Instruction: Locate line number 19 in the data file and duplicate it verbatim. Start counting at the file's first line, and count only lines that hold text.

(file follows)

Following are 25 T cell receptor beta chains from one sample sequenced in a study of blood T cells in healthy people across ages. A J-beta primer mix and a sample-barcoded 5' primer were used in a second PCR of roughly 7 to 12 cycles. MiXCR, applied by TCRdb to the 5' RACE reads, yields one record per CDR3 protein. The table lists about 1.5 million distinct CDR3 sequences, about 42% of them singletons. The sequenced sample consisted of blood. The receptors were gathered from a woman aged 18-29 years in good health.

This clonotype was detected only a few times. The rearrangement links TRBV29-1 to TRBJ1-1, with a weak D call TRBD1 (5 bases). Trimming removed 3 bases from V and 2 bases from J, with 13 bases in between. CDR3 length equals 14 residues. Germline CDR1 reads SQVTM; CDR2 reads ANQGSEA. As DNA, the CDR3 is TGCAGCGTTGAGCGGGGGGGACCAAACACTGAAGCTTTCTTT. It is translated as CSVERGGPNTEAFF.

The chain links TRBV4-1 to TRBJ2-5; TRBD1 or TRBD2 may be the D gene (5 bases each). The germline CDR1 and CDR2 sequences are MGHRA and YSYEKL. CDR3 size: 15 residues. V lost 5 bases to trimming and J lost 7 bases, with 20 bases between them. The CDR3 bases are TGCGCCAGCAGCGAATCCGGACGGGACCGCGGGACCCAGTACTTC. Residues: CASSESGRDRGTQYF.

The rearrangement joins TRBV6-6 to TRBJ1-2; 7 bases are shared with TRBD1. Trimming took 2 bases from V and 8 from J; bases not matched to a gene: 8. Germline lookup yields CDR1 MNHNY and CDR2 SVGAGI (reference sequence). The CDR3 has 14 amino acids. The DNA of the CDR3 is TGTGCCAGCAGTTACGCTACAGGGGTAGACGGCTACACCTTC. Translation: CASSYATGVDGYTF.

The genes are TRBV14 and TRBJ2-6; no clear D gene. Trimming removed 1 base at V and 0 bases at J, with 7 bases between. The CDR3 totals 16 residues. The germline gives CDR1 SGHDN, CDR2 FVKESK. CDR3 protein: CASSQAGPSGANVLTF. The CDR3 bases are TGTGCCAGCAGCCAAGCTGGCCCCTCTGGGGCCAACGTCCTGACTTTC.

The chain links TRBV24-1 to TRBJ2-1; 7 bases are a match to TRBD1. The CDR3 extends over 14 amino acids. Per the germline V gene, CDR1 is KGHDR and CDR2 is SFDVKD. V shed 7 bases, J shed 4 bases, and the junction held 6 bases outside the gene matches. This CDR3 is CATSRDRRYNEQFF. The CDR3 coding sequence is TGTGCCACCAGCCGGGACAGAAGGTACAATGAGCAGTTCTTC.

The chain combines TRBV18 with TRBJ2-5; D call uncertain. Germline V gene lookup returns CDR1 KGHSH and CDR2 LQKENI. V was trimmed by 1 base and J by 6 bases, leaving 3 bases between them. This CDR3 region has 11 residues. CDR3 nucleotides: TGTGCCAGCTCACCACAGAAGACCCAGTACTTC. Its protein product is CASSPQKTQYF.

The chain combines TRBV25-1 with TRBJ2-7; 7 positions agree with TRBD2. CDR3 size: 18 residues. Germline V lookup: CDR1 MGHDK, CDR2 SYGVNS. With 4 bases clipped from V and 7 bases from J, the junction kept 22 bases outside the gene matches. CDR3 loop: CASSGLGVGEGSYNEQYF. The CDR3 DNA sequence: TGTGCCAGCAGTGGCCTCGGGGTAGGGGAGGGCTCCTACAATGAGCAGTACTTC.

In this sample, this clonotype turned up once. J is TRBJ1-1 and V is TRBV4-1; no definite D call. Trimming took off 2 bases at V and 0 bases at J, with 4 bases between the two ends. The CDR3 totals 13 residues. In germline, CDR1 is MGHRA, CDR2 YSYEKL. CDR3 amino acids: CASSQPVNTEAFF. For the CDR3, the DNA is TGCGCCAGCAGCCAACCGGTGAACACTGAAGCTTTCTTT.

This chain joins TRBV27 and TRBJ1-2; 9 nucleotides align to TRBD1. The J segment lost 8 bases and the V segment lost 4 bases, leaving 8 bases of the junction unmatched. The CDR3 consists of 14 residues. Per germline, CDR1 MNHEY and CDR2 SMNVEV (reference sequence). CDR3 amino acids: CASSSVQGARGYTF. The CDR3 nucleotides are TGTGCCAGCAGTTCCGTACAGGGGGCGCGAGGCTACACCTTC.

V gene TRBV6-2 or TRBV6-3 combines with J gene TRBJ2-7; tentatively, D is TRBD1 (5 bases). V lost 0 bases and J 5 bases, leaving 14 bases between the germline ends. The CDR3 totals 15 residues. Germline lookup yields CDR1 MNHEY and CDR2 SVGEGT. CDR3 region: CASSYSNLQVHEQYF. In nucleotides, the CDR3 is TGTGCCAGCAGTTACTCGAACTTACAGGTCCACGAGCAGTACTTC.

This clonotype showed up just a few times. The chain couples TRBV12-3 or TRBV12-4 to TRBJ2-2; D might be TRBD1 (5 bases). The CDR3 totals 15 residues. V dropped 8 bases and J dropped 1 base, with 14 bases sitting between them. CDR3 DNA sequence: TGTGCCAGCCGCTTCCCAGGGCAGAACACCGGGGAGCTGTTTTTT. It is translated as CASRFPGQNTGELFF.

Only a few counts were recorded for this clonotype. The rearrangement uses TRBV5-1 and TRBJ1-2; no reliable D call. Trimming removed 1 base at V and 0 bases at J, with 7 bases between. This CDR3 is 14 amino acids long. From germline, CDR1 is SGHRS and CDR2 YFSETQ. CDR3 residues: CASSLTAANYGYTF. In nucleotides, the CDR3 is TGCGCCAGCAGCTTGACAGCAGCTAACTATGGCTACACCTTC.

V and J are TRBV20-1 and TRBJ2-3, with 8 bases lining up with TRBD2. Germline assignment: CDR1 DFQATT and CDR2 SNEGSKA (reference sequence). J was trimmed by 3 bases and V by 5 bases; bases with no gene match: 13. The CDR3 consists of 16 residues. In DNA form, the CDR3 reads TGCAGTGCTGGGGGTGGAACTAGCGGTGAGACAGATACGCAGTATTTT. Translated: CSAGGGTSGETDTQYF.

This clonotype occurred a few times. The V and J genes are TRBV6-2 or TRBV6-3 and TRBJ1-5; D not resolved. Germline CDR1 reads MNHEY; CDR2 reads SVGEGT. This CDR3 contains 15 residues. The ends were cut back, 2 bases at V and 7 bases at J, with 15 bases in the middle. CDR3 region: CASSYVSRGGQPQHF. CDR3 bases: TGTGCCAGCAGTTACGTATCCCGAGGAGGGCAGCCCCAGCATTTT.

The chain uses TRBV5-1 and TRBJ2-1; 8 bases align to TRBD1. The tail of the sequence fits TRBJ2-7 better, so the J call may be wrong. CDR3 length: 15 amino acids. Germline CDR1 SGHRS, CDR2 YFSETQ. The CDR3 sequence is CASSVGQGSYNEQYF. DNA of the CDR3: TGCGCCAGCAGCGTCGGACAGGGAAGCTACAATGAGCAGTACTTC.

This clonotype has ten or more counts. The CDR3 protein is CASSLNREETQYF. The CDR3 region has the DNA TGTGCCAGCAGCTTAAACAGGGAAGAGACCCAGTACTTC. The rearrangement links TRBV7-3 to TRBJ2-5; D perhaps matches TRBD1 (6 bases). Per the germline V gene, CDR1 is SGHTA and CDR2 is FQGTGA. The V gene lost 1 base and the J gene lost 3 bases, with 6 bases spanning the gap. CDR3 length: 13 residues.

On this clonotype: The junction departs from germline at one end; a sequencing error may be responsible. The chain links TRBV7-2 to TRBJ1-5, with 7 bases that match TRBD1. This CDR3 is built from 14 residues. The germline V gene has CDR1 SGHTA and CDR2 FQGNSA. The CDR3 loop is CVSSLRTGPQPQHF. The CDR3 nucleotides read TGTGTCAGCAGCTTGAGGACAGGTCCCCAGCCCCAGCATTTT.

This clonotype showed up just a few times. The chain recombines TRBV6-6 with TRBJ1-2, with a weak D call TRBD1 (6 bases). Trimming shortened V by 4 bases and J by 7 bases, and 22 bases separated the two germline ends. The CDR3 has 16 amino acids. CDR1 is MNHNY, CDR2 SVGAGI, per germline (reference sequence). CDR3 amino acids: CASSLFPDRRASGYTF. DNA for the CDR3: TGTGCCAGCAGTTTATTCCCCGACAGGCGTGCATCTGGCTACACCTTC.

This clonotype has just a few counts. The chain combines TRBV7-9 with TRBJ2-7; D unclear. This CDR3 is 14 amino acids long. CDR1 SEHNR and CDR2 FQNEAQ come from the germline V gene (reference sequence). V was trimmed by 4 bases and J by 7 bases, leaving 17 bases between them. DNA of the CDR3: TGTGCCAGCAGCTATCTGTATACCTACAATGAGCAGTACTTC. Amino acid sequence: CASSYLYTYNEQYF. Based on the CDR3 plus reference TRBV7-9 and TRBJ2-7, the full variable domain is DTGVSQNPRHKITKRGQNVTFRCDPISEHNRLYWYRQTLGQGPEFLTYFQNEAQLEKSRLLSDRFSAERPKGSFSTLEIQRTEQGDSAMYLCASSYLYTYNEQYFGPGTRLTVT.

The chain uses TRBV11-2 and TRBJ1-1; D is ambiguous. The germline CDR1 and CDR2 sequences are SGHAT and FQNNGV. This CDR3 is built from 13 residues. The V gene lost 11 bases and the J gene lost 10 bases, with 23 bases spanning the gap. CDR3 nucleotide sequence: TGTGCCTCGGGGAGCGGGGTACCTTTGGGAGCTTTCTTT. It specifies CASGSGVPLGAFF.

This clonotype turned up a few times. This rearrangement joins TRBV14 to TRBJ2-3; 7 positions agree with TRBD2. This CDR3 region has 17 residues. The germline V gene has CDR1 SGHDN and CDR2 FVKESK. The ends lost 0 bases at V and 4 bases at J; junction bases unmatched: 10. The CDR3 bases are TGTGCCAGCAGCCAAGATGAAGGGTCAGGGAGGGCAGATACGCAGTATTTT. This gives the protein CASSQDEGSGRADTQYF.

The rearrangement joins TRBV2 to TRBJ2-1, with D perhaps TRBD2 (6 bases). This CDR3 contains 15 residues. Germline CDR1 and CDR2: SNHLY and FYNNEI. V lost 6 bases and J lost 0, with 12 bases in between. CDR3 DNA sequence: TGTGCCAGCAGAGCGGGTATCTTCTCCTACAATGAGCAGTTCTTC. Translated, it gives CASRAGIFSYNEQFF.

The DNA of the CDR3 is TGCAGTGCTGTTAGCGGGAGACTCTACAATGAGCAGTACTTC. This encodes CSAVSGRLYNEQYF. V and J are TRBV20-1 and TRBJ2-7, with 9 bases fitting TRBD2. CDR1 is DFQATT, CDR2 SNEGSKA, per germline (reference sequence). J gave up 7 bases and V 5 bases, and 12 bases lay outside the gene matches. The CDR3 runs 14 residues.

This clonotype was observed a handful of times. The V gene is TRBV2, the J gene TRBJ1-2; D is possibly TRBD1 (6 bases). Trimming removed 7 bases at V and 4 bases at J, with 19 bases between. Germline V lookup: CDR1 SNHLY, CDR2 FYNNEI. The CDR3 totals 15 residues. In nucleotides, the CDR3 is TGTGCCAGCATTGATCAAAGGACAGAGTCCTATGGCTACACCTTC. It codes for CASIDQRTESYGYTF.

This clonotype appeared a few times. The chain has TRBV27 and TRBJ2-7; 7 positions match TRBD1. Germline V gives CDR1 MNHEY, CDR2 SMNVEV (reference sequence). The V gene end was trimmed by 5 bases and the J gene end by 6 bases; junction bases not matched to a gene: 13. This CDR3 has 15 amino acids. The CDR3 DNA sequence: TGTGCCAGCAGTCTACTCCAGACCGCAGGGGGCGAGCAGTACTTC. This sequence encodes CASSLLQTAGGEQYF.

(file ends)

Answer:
This clonotype showed up just a few times. The chain recombines TRBV6-6 with TRBJ1-2, with a weak D call TRBD1 (6 bases). Trimming shortened V by 4 bases and J by 7 bases, and 22 bases separated the two germline ends. The CDR3 has 16 amino acids. CDR1 is MNHNY, CDR2 SVGAGI, per germline (reference sequence). CDR3 amino acids: CASSLFPDRRASGYTF. DNA for the CDR3: TGTGCCAGCAGTTTATTCCCCGACAGGCGTGCATCTGGCTACACCTTC.